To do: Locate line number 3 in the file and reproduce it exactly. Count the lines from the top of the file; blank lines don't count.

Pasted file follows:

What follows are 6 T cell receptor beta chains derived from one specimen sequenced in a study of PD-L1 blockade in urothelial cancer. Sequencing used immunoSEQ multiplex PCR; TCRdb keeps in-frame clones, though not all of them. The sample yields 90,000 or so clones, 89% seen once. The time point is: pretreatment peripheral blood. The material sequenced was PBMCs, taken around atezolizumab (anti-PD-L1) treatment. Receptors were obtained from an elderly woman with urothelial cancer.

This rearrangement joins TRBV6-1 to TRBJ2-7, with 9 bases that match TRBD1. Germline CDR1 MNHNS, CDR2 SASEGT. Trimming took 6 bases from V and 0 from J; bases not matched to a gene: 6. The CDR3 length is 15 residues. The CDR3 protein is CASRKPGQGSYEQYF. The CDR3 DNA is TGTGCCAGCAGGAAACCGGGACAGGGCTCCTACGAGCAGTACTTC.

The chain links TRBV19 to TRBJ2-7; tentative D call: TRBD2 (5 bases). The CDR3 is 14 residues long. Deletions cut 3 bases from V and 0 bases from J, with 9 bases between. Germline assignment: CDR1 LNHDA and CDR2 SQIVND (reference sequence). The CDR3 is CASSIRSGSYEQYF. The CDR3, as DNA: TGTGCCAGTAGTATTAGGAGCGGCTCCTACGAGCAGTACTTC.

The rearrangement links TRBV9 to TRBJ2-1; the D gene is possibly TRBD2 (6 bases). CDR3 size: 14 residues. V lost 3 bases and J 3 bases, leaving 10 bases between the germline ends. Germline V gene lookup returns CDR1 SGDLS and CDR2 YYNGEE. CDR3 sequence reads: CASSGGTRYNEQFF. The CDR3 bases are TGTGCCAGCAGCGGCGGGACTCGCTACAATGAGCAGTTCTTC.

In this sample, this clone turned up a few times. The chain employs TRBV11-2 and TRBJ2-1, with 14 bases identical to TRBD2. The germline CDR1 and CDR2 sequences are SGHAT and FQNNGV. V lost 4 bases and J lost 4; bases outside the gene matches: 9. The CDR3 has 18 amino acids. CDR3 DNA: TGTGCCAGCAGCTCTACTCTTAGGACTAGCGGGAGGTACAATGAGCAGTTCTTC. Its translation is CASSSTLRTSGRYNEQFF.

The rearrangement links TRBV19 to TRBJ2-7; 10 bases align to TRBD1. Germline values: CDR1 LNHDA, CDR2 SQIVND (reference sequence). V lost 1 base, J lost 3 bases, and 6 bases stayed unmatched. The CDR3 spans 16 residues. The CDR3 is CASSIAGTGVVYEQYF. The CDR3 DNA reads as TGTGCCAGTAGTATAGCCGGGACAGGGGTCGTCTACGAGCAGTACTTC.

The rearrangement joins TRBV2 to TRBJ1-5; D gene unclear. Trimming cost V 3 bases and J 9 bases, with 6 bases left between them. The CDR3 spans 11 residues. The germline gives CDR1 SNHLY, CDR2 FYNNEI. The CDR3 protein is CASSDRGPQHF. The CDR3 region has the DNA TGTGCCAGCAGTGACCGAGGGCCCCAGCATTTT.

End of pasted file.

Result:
The chain links TRBV19 to TRBJ2-7; tentative D call: TRBD2 (5 bases). The CDR3 is 14 residues long. Deletions cut 3 bases from V and 0 bases from J, with 9 bases between. Germline assignment: CDR1 LNHDA and CDR2 SQIVND (reference sequence). The CDR3 is CASSIRSGSYEQYF. The CDR3, as DNA: TGTGCCAGTAGTATTAGGAGCGGCTCCTACGAGCAGTACTTC.